Re­tail Helped Shape Father’s Day

Escalon Times - - 209 LIVING -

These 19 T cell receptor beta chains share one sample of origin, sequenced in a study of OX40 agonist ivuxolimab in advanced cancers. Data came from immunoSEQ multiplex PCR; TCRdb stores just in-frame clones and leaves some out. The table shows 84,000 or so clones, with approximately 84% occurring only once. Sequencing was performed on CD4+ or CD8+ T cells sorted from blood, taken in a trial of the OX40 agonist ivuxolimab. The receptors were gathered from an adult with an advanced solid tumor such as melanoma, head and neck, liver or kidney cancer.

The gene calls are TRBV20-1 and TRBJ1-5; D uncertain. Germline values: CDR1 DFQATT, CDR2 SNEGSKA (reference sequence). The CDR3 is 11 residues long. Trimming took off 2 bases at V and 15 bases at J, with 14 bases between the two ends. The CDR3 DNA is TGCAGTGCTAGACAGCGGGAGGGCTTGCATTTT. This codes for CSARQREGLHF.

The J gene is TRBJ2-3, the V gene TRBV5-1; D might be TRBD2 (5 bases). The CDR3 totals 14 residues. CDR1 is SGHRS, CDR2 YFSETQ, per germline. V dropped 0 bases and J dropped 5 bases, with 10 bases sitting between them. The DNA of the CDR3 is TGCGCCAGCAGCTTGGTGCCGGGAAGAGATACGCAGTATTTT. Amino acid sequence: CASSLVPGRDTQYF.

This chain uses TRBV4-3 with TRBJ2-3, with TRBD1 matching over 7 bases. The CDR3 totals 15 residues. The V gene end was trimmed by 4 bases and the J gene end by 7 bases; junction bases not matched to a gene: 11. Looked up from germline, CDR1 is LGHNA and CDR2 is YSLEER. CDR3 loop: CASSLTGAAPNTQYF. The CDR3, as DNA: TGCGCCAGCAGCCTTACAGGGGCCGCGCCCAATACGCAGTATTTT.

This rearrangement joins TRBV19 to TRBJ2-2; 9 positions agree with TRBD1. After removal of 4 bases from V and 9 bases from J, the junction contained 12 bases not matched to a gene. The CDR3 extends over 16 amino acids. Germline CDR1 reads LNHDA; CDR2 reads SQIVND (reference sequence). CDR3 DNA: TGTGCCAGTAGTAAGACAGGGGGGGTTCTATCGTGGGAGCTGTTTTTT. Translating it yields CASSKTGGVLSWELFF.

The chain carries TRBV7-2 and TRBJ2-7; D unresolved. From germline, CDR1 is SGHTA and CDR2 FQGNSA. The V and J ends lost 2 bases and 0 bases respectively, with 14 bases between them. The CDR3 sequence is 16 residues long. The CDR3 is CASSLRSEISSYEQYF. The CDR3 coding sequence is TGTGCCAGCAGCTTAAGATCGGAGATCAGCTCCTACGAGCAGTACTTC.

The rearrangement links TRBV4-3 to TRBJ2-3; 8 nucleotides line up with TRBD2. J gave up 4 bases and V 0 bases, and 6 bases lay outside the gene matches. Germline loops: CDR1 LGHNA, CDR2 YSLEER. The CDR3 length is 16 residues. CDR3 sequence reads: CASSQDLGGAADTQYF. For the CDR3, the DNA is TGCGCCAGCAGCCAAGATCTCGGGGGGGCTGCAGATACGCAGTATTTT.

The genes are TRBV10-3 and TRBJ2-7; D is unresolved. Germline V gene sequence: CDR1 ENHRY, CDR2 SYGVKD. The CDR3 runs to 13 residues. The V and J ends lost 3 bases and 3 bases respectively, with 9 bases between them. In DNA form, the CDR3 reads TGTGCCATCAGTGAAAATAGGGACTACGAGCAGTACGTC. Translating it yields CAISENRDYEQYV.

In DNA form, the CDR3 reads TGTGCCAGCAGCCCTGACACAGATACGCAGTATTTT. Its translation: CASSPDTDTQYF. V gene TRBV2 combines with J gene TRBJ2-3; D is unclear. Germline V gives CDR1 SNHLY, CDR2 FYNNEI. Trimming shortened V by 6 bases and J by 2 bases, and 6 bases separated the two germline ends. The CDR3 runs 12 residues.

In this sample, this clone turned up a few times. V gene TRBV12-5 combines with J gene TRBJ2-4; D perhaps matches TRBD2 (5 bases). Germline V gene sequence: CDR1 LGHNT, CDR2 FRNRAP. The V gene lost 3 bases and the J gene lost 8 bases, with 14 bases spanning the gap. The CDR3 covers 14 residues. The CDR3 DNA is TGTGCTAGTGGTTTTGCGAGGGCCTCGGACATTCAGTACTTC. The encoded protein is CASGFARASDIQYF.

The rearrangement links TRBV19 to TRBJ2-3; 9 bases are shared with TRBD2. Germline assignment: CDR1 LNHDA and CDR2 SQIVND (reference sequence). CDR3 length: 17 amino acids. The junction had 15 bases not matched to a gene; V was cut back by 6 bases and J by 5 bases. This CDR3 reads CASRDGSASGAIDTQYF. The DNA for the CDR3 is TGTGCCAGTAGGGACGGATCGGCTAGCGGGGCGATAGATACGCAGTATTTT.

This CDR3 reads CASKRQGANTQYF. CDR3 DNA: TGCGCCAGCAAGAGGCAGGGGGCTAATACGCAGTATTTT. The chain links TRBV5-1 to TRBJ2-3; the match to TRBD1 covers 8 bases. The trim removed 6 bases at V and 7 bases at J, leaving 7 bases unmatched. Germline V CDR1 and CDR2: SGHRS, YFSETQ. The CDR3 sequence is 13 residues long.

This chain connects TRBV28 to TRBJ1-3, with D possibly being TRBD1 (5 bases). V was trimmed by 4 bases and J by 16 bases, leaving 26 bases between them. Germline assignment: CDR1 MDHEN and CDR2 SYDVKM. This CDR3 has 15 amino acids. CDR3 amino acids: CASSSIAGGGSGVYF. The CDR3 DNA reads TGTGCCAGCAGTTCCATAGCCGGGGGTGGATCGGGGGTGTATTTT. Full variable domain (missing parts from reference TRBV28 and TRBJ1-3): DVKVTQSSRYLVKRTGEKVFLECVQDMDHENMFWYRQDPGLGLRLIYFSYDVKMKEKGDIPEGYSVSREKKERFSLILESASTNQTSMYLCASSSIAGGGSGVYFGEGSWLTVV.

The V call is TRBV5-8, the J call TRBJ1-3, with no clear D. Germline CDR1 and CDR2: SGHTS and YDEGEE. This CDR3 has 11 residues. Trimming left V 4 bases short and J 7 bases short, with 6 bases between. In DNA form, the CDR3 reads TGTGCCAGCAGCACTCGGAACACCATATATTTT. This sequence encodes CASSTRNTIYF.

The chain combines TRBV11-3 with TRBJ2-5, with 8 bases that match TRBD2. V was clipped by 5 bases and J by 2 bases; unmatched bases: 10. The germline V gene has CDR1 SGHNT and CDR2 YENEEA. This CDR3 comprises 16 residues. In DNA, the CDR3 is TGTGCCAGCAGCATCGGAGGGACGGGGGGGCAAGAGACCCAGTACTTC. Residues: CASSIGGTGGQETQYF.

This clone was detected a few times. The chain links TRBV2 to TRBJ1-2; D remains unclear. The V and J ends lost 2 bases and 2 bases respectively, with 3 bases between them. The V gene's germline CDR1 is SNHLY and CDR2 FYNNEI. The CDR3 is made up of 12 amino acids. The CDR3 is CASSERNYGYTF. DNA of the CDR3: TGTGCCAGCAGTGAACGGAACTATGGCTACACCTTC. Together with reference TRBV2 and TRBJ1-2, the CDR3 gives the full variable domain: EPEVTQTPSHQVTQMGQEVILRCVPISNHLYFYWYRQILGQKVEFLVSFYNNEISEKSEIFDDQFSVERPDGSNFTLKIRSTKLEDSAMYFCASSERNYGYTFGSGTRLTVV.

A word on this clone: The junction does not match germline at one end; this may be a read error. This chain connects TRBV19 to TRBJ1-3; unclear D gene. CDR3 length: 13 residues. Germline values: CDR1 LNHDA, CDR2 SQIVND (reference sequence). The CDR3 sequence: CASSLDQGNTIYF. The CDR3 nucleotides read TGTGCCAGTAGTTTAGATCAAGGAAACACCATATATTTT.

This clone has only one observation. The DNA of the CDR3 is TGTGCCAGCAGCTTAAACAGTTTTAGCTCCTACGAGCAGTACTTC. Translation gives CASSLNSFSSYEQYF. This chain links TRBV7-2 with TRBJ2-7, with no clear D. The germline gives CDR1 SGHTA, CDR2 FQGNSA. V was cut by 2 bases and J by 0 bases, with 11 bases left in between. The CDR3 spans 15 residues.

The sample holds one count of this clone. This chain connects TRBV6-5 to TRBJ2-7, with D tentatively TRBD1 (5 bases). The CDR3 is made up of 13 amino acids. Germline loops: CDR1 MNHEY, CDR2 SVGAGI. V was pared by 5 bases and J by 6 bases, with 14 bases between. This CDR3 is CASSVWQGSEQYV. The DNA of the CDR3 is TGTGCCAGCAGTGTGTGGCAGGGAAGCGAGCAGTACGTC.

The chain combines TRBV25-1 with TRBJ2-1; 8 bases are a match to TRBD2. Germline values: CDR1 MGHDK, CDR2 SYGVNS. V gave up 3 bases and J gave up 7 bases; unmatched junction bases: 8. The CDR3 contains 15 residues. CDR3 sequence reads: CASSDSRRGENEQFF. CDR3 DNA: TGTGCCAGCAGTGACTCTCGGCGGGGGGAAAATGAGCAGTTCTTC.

Father’s Day ar­rives the third Sun­day in June and pre­sents a spe­cial way to show the fathers in one’s life how much they are cher­ished. Peo­ple shower dads with gifts but may not know just how Father’s Day came to be. The con­cept of Father’s Day was inspired by Mother’s Day cel­e­bra­tions and was ini­ti­ated by a woman named Sonora Smart Dodd, who wanted to do some­thing to honor her sin­gle father. The con­cept of Father’s Day was slow to take root. How­ever, the re­tail in­dus­try helped pro­pel Father’s Day to a na­tional holiday. In the early days of Father’s Day, Dodd worked with her lo­cal YMCA and lo­cal churches to adopt what was sup­posed to be a re­li­giously in­flu­enced holiday. But in the early 1900s, dads did not nec­es­sar­ily have the same hands-on role that many fathers have to­day. Car­toons pub­lished in news­pa­pers, such as the Wash­ing­ton Star in 1913, por­trayed Dad as the bread­win­ner and a dis­tant fel­low who wasn’t as in­volved as his wife in day-to-day in­ter­ac­tion with his chil­dren. A 1915 is­sue of the St. Johns Her­ald and Apache News from Ari­zona joked that fathers prob­a­bly didn’t want an­other holiday and would be more con­tent to drink, smoke and sleep in late. Dodd and oth­ers re­al­ized that mar­ket­ing would be key to the suc­cess of Father’s Day. Cloth­ing man­u­fac­tur­ers, peo­ple who made to­bacco and other mer­chants of prod­ucts made for men found Father’s Day a way to sell mer­chan­dise. It just took a while for them to come around. A Father’s Day Coun­cil was started in the 1930s and was pro­pelled by a group called the New York Associated Menswear Re­tail­ers. Many peo­ple joke that, be­cause neck­ties are so of­ten given on Father’s Day, the neck­tie in­dus­try must’ve had a hand in en­dors­ing Father’s Day. And there is truth to that. The coun­cil was re­spon­si­ble for sell­ing shirts, hats and, of course, neck­ties. In 1938, the Na­tional Coun­cil for the Pro­mo­tion of Father’s Day was formed, pri­mar­ily due to poor menswear re­tail sales. Dry goods, cloth­ing and to­bacco as­so­ci­a­tions help pro­mote Father’s Day, and af­ter they held a ‘Father’s Day Sports Day’ pa­rade in 1941, Father’s Day sales in­creased, and the holiday be­came more pop­u­lar.

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